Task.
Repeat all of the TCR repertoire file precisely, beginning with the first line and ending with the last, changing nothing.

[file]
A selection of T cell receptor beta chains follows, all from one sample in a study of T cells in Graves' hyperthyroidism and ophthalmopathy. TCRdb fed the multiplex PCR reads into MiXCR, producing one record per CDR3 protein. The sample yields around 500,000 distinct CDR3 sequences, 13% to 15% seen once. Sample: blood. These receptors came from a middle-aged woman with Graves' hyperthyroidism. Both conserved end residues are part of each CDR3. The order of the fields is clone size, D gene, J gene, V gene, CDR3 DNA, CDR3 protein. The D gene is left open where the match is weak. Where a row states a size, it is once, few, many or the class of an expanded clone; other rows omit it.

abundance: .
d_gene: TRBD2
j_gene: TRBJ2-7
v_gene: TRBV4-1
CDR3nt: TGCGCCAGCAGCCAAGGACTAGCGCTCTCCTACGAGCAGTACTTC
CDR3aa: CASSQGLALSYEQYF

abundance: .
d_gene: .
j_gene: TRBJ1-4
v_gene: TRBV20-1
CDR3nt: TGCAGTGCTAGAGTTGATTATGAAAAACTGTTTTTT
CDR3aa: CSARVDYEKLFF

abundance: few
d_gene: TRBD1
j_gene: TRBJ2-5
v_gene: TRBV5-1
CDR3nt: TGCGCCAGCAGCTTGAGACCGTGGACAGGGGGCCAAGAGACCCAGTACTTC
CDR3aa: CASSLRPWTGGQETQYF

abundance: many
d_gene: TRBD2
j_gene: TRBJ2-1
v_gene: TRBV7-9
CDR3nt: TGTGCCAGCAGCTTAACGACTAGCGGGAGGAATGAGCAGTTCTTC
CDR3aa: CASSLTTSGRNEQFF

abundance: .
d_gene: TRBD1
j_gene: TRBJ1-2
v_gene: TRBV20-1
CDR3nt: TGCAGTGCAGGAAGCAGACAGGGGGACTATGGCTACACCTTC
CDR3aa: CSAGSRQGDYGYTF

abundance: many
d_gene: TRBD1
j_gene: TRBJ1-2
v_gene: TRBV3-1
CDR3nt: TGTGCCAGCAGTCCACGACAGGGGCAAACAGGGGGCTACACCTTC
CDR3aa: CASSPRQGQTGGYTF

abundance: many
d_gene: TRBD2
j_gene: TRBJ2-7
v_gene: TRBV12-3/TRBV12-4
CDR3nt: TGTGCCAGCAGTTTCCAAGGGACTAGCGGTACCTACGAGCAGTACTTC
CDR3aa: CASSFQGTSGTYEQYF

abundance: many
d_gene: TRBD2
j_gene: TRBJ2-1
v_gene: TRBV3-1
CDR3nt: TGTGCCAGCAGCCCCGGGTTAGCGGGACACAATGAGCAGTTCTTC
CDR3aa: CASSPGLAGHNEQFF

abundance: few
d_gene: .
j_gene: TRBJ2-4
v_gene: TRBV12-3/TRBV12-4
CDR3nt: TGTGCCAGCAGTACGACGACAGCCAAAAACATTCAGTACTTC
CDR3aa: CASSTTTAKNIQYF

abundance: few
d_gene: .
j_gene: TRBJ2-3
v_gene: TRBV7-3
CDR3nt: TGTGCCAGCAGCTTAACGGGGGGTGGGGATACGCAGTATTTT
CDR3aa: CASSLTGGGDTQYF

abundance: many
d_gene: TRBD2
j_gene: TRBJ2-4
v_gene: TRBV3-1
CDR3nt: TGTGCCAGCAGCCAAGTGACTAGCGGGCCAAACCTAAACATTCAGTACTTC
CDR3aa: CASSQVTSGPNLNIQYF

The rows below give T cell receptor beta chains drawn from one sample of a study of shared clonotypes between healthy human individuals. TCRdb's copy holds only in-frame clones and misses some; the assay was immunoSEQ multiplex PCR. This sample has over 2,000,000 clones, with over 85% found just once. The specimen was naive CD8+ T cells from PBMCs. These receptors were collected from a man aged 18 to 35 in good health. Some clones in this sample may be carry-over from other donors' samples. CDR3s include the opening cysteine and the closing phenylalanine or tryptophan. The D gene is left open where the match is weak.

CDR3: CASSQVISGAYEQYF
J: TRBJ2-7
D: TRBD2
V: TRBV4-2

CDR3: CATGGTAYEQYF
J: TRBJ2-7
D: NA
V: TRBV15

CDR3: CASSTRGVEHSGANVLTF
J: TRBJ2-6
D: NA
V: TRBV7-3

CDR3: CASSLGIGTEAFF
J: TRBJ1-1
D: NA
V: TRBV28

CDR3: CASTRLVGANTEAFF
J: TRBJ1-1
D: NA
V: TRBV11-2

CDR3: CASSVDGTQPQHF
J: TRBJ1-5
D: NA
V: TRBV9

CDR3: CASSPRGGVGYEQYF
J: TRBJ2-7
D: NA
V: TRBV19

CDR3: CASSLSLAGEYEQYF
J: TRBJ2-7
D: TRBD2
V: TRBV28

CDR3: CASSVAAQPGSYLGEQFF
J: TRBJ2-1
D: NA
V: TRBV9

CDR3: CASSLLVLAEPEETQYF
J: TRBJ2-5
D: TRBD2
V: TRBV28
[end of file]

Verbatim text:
A selection of T cell receptor beta chains follows, all from one sample in a study of T cells in Graves' hyperthyroidism and ophthalmopathy. TCRdb fed the multiplex PCR reads into MiXCR, producing one record per CDR3 protein. The sample yields around 500,000 distinct CDR3 sequences, 13% to 15% seen once. Sample: blood. These receptors came from a middle-aged woman with Graves' hyperthyroidism. Both conserved end residues are part of each CDR3. The order of the fields is clone size, D gene, J gene, V gene, CDR3 DNA, CDR3 protein. The D gene is left open where the match is weak. Where a row states a size, it is once, few, many or the class of an expanded clone; other rows omit it.

abundance: .
d_gene: TRBD2
j_gene: TRBJ2-7
v_gene: TRBV4-1
CDR3nt: TGCGCCAGCAGCCAAGGACTAGCGCTCTCCTACGAGCAGTACTTC
CDR3aa: CASSQGLALSYEQYF

abundance: .
d_gene: .
j_gene: TRBJ1-4
v_gene: TRBV20-1
CDR3nt: TGCAGTGCTAGAGTTGATTATGAAAAACTGTTTTTT
CDR3aa: CSARVDYEKLFF

abundance: few
d_gene: TRBD1
j_gene: TRBJ2-5
v_gene: TRBV5-1
CDR3nt: TGCGCCAGCAGCTTGAGACCGTGGACAGGGGGCCAAGAGACCCAGTACTTC
CDR3aa: CASSLRPWTGGQETQYF

abundance: many
d_gene: TRBD2
j_gene: TRBJ2-1
v_gene: TRBV7-9
CDR3nt: TGTGCCAGCAGCTTAACGACTAGCGGGAGGAATGAGCAGTTCTTC
CDR3aa: CASSLTTSGRNEQFF

abundance: .
d_gene: TRBD1
j_gene: TRBJ1-2
v_gene: TRBV20-1
CDR3nt: TGCAGTGCAGGAAGCAGACAGGGGGACTATGGCTACACCTTC
CDR3aa: CSAGSRQGDYGYTF

abundance: many
d_gene: TRBD1
j_gene: TRBJ1-2
v_gene: TRBV3-1
CDR3nt: TGTGCCAGCAGTCCACGACAGGGGCAAACAGGGGGCTACACCTTC
CDR3aa: CASSPRQGQTGGYTF

abundance: many
d_gene: TRBD2
j_gene: TRBJ2-7
v_gene: TRBV12-3/TRBV12-4
CDR3nt: TGTGCCAGCAGTTTCCAAGGGACTAGCGGTACCTACGAGCAGTACTTC
CDR3aa: CASSFQGTSGTYEQYF

abundance: many
d_gene: TRBD2
j_gene: TRBJ2-1
v_gene: TRBV3-1
CDR3nt: TGTGCCAGCAGCCCCGGGTTAGCGGGACACAATGAGCAGTTCTTC
CDR3aa: CASSPGLAGHNEQFF

abundance: few
d_gene: .
j_gene: TRBJ2-4
v_gene: TRBV12-3/TRBV12-4
CDR3nt: TGTGCCAGCAGTACGACGACAGCCAAAAACATTCAGTACTTC
CDR3aa: CASSTTTAKNIQYF

abundance: few
d_gene: .
j_gene: TRBJ2-3
v_gene: TRBV7-3
CDR3nt: TGTGCCAGCAGCTTAACGGGGGGTGGGGATACGCAGTATTTT
CDR3aa: CASSLTGGGDTQYF

abundance: many
d_gene: TRBD2
j_gene: TRBJ2-4
v_gene: TRBV3-1
CDR3nt: TGTGCCAGCAGCCAAGTGACTAGCGGGCCAAACCTAAACATTCAGTACTTC
CDR3aa: CASSQVTSGPNLNIQYF

The rows below give T cell receptor beta chains drawn from one sample of a study of shared clonotypes between healthy human individuals. TCRdb's copy holds only in-frame clones and misses some; the assay was immunoSEQ multiplex PCR. This sample has over 2,000,000 clones, with over 85% found just once. The specimen was naive CD8+ T cells from PBMCs. These receptors were collected from a man aged 18 to 35 in good health. Some clones in this sample may be carry-over from other donors' samples. CDR3s include the opening cysteine and the closing phenylalanine or tryptophan. The D gene is left open where the match is weak.

CDR3: CASSQVISGAYEQYF
J: TRBJ2-7
D: TRBD2
V: TRBV4-2

CDR3: CATGGTAYEQYF
J: TRBJ2-7
D: NA
V: TRBV15

CDR3: CASSTRGVEHSGANVLTF
J: TRBJ2-6
D: NA
V: TRBV7-3

CDR3: CASSLGIGTEAFF
J: TRBJ1-1
D: NA
V: TRBV28

CDR3: CASTRLVGANTEAFF
J: TRBJ1-1
D: NA
V: TRBV11-2

CDR3: CASSVDGTQPQHF
J: TRBJ1-5
D: NA
V: TRBV9

CDR3: CASSPRGGVGYEQYF
J: TRBJ2-7
D: NA
V: TRBV19

CDR3: CASSLSLAGEYEQYF
J: TRBJ2-7
D: TRBD2
V: TRBV28

CDR3: CASSVAAQPGSYLGEQFF
J: TRBJ2-1
D: NA
V: TRBV9

CDR3: CASSLLVLAEPEETQYF
J: TRBJ2-5
D: TRBD2
V: TRBV28